The Dutch startup/scaleups ecosystem is in a great position, according to the Quarterly Startup Report.
Dutch startups and scale-ups have raised €1.5B in venture capital in Q3 2021, bringing the total for the first three quarters to €4.5B. Foreign investment has also increased sharply in proportion, but Dutch investments lagged far behind, says the report.
The Quarterly Startup Report was published in collaboration with Dealroom.co, Golden Egg Check, KMPG, the Regional Development Companies (ROMs), Dutch Association of Private Equity Companies (NVP), Dutch Startup Association (DSA), and Techleap.nl.
Raised €1.5B in Q3
According to the report, total growth capital raised for startups in Q3 was lower than in the previous quarter, due to several mega-deals in that record quarter.
Around €2.48B had been invested in 68 Dutch startups and scaleups in Q2, 2021. The investment secured in Q2 was tenfold higher than Q2, 2020 (€0.25B) and Q2, 2019 (€0.22B).
There is a clear increase in the financing of these innovative companies this year compared to previous years.
Compared to the first three quarters of 2020, the increase is almost 200 per cent and stands at 270 per cent when compared to 2019.
Foreign investment increasing
Although more venture capital is available from the Netherlands, the increase in investment to €1.1B in the first three quarters of 2021 from €690M in 2019 seems to be mainly due to foreign investments.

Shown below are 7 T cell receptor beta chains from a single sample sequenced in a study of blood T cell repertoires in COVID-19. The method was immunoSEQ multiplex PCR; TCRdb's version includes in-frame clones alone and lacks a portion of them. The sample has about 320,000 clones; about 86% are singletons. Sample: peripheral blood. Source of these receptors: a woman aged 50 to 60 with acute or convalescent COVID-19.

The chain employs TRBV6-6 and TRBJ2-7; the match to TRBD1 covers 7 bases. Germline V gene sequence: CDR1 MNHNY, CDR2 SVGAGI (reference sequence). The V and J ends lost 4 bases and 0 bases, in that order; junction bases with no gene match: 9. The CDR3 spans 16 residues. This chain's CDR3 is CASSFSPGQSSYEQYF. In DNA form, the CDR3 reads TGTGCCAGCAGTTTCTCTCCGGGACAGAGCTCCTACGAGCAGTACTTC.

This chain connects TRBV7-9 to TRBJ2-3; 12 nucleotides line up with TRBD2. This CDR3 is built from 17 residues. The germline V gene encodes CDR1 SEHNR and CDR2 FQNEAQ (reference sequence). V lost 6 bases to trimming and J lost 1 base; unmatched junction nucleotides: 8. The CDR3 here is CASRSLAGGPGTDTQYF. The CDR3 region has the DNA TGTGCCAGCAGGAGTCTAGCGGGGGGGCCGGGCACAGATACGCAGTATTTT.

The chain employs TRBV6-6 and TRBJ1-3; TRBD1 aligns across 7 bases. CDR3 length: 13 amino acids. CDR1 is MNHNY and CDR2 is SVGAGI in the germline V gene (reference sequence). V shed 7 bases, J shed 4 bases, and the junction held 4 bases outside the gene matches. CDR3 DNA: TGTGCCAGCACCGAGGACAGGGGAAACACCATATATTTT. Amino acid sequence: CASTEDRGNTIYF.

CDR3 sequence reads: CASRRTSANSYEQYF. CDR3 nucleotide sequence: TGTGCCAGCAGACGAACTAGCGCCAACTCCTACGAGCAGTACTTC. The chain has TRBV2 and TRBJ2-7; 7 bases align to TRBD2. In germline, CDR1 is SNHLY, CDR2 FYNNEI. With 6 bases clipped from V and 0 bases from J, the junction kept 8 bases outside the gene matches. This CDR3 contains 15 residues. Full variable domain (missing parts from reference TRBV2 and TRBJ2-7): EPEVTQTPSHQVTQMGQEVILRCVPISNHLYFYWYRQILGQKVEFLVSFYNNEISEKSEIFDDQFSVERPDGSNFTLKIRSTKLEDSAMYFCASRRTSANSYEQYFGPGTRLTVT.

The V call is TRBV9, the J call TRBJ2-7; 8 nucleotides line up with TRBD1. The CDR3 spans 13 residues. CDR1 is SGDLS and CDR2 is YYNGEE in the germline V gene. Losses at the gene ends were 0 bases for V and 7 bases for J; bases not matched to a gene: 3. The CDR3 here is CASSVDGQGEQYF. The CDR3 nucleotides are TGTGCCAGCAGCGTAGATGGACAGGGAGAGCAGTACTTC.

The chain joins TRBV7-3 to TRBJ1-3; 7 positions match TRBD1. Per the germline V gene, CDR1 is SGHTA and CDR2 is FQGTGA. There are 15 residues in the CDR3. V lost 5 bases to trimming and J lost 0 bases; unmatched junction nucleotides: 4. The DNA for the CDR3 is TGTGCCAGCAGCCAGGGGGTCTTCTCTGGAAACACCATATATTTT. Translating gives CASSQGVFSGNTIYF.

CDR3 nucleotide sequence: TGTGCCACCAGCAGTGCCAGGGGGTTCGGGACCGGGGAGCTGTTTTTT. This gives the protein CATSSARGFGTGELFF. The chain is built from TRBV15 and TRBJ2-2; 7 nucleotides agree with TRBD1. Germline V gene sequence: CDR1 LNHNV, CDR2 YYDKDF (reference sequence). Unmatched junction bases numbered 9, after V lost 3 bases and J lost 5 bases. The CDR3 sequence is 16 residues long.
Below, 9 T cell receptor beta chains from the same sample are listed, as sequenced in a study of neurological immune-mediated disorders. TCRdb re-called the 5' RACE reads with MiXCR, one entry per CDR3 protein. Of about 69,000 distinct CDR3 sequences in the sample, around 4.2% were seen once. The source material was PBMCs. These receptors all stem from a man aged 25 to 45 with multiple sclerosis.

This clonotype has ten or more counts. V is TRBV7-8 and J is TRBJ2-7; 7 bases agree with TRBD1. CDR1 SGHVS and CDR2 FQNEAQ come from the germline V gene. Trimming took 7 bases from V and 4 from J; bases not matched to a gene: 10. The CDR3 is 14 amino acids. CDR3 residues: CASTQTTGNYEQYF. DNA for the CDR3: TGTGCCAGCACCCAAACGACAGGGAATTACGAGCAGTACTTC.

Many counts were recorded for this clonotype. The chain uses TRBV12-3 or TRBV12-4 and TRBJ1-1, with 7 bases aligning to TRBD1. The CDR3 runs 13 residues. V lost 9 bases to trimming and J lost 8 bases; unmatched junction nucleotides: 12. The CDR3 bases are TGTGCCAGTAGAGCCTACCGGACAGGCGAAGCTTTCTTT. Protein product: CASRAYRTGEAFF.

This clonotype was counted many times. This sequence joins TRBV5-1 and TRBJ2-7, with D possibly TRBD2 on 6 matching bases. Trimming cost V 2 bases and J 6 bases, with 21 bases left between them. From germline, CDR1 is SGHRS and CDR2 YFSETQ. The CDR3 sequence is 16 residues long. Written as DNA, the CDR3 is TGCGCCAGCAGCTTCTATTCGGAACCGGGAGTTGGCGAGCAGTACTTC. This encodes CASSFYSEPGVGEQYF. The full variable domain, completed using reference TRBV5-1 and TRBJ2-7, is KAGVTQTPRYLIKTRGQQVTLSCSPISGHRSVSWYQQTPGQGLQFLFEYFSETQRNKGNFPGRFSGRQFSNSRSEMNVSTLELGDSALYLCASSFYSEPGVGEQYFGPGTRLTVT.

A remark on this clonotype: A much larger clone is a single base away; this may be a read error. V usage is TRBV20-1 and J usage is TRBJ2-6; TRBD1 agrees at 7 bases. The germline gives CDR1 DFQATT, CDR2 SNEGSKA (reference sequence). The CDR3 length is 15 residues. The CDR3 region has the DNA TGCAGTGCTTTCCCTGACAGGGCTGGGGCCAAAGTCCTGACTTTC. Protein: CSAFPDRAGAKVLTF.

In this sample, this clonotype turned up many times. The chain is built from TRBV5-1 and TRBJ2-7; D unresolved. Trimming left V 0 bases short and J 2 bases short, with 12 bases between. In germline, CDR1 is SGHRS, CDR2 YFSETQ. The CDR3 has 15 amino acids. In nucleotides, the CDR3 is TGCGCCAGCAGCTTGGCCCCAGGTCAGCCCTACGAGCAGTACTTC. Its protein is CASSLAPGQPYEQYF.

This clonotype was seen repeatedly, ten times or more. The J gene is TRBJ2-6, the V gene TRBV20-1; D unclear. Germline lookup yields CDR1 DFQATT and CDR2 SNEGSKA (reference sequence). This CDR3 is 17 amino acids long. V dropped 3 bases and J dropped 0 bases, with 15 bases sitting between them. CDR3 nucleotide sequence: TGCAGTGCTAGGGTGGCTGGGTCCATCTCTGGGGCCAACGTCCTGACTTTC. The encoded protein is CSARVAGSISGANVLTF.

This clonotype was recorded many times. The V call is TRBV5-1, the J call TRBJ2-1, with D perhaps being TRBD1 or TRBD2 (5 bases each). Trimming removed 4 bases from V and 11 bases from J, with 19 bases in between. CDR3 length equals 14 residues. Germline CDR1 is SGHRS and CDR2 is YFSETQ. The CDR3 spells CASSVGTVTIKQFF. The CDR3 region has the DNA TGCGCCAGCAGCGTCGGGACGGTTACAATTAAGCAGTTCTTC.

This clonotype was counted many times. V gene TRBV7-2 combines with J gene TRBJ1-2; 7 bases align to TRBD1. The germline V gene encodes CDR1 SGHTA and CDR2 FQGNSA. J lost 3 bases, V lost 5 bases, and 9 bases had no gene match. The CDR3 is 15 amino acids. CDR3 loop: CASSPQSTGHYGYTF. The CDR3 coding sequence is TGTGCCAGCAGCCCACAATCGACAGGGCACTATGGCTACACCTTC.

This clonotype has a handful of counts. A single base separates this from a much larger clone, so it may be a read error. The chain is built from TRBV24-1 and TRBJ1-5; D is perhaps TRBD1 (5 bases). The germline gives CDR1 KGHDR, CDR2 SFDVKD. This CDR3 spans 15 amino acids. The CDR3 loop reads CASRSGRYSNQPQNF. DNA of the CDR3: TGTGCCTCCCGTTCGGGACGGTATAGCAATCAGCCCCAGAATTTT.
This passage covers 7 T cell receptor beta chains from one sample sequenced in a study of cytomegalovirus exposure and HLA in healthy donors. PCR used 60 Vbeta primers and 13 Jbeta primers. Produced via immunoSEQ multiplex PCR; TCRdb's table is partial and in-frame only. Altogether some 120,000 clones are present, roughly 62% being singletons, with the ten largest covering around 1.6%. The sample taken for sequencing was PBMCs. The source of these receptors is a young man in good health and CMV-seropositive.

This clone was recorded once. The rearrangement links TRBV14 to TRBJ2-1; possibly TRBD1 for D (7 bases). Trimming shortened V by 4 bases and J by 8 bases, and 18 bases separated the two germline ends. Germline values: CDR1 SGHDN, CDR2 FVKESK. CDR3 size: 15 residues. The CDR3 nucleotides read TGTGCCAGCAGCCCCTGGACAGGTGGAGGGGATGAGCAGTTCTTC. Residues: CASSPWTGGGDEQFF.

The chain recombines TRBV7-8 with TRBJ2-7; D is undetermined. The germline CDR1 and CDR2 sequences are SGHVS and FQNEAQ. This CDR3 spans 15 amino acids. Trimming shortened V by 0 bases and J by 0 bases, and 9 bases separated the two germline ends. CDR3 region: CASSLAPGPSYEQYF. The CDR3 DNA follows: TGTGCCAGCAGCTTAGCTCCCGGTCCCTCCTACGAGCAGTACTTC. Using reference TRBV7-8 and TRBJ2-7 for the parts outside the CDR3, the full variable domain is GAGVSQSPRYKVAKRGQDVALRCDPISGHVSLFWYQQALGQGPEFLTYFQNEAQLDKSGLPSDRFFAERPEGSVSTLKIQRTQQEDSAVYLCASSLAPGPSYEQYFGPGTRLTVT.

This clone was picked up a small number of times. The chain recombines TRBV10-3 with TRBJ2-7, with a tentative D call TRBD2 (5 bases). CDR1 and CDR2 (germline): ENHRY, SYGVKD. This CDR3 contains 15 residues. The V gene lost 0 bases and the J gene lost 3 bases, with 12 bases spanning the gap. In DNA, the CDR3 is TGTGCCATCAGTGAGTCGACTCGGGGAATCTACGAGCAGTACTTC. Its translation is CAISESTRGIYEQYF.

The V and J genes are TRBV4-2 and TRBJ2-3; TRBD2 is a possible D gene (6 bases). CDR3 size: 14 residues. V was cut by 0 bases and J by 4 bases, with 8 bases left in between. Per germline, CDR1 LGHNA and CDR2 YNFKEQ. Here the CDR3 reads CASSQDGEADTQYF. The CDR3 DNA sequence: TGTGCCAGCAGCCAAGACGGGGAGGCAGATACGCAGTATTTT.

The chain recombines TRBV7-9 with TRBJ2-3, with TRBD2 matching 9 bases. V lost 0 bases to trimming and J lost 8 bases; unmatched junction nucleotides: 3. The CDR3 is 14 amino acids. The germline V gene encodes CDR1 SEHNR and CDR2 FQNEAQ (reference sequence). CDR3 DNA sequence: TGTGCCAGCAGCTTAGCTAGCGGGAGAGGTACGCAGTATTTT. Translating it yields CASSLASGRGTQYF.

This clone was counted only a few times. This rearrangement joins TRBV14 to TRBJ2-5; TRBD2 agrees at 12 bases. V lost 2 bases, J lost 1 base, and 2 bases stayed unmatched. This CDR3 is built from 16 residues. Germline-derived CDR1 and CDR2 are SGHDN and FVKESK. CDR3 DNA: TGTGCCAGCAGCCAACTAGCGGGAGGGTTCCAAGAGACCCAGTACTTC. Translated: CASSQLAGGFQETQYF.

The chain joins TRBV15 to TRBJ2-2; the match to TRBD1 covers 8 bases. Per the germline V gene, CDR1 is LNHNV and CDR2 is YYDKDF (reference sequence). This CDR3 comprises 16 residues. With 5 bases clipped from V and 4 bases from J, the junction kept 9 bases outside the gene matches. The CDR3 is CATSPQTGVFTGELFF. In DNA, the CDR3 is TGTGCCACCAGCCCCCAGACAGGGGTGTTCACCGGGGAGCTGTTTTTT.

The share of total investments in Dutch startups by foreign funds has increased from 10 per cent to 55 per cent since 2019.
On the other hand, the share of total investments by Dutch funds in Dutch startups declined from 62 per cent in 2019 to 19 per cent in 2021.
The findings also reveal continuous growth in financing of startups in the later phases.
The past quarter saw many large investment rounds from Picnic (€600M), Sendcloud ($177M), and VanMoof ($128M), among others.
One concern, however, is the trend for VC funds to withdraw from investments up to €1M. Since 2018, their share of early-stage investment has halved, concludes the report.
“We can safely conclude that Dutch startups and scaleups are now internationally recognised as attractive investments. It’s just a shame that Dutch investments are still lagging behind,” says Lucien Burm, chairman of the Dutch Startup Association.
“Investors are working hard to catch up given the number of new funds this year and their size, but more is needed to make this sufficiently competitive,” he says
“Maurice van Tilburg, Managing Director of Techleap.nl adds, “We have to sustain the growth and be internationally competitive in a few years’ time. However, the declining investment trend at the bottom of the market may prove worrisome. It is important for the Dutch economy of tomorrow that startups that are at the beginning of their growth are helped, in which Dutch investors also have an important role to play.”